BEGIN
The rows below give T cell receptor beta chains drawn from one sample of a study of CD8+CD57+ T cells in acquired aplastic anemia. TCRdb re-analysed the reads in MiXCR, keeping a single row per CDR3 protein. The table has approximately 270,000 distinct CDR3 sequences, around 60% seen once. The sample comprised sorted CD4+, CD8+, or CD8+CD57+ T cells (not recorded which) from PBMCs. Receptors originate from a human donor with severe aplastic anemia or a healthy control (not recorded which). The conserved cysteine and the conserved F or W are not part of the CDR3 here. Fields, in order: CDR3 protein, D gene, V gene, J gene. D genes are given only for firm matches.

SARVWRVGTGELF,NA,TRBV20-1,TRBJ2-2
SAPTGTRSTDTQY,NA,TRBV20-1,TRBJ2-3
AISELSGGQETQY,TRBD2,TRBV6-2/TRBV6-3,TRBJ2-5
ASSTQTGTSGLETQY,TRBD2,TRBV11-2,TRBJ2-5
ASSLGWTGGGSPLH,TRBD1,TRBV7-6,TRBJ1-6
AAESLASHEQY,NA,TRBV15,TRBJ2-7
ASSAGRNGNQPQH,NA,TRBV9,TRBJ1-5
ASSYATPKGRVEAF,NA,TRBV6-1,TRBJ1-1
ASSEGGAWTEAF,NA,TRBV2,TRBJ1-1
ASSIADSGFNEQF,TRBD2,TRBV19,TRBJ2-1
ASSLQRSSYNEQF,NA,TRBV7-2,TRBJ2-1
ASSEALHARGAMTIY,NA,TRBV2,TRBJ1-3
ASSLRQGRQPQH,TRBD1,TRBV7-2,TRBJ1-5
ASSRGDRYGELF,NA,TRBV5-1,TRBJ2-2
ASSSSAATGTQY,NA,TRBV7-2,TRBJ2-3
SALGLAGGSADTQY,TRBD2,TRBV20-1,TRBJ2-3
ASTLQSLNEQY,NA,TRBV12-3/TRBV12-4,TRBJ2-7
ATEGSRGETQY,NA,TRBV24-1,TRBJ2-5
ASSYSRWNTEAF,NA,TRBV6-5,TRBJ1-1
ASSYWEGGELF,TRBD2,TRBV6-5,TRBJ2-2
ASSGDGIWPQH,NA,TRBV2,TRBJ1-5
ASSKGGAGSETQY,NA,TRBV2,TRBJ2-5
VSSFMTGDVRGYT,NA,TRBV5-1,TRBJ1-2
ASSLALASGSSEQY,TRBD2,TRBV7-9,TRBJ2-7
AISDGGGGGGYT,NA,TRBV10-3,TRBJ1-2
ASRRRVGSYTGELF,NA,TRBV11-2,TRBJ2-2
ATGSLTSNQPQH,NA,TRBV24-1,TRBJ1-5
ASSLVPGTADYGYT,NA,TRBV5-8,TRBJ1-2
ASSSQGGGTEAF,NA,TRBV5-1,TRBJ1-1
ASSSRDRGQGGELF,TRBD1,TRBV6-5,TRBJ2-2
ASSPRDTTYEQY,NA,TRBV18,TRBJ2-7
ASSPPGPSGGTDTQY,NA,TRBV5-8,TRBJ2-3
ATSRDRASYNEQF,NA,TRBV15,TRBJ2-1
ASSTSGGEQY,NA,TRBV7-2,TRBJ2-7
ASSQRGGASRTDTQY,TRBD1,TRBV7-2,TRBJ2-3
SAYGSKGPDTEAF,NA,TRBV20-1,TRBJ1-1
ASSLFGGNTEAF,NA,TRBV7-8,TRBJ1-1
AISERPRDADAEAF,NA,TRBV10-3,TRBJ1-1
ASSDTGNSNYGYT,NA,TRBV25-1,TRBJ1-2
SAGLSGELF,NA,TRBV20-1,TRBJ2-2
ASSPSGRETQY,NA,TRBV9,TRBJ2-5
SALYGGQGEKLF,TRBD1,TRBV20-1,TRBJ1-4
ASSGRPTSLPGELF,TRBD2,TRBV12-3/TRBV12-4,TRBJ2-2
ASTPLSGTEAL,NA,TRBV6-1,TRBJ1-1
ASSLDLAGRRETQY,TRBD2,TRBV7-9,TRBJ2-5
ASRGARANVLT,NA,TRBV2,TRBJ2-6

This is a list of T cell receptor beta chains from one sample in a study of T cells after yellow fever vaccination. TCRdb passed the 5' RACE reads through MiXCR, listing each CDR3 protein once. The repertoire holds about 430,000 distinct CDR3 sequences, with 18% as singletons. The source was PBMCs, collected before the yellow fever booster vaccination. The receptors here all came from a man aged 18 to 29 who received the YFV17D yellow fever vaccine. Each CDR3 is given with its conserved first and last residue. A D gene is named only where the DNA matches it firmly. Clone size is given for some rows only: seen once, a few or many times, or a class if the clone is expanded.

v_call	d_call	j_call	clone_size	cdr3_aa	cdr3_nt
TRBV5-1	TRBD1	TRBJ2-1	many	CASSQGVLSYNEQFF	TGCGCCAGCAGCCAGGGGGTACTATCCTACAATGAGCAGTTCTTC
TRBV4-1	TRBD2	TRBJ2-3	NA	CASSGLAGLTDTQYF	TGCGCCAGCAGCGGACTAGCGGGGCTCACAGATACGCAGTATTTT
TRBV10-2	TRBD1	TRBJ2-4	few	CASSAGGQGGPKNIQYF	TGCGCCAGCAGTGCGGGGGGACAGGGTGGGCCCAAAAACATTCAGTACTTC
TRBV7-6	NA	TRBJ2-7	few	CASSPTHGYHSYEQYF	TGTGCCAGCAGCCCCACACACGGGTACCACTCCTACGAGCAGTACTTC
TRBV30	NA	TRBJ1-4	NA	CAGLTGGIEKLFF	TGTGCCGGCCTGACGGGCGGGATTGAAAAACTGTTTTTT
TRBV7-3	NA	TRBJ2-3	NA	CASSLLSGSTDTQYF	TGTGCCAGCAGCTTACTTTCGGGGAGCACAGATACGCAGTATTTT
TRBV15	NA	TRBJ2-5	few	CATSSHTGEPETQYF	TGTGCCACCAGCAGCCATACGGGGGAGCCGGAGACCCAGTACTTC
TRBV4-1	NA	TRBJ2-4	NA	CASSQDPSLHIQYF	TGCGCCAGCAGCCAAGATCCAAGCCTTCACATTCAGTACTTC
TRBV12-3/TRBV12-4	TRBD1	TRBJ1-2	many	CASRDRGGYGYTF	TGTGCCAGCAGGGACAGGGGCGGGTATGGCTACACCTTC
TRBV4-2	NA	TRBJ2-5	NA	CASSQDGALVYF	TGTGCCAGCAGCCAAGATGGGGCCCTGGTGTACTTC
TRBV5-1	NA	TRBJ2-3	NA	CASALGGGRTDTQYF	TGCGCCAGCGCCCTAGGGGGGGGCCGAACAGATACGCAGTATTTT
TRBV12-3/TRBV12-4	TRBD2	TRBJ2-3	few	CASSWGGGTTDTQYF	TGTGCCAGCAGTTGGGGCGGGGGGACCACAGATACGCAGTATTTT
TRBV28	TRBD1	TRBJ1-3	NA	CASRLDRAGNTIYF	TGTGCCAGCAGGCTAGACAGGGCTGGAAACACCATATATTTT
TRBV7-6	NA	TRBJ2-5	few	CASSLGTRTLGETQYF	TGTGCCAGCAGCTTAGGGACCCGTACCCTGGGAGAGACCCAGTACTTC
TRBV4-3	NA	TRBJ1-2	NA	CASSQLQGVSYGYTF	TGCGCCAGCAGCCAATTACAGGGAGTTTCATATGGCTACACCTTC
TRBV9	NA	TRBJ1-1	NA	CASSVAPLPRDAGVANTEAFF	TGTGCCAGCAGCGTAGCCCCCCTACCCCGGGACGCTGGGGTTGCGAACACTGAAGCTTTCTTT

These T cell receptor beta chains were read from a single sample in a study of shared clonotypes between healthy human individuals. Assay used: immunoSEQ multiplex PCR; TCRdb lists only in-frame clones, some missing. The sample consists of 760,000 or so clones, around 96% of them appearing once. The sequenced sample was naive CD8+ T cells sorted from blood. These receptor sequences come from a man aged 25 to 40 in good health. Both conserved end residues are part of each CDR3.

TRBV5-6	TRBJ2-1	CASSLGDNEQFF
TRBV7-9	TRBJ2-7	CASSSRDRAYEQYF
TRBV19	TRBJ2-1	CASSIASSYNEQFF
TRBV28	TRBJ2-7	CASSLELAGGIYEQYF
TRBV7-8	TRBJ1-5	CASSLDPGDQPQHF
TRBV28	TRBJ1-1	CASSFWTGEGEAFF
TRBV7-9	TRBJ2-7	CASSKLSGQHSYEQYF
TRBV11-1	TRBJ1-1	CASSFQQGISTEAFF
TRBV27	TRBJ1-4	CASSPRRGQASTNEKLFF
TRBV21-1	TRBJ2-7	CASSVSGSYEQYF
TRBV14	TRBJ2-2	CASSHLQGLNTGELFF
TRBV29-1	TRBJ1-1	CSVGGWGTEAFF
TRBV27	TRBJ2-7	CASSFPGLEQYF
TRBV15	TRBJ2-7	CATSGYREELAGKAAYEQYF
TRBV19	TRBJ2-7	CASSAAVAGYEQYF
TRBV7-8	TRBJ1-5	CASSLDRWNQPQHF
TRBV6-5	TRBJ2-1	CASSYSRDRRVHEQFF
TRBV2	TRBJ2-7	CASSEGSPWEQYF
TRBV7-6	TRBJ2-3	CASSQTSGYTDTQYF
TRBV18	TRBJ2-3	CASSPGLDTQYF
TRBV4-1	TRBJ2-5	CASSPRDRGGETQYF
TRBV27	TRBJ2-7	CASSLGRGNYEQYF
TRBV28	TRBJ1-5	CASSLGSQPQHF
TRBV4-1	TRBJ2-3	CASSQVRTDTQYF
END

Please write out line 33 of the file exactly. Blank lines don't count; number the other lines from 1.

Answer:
ASSPPGPSGGTDTQY,NA,TRBV5-8,TRBJ2-3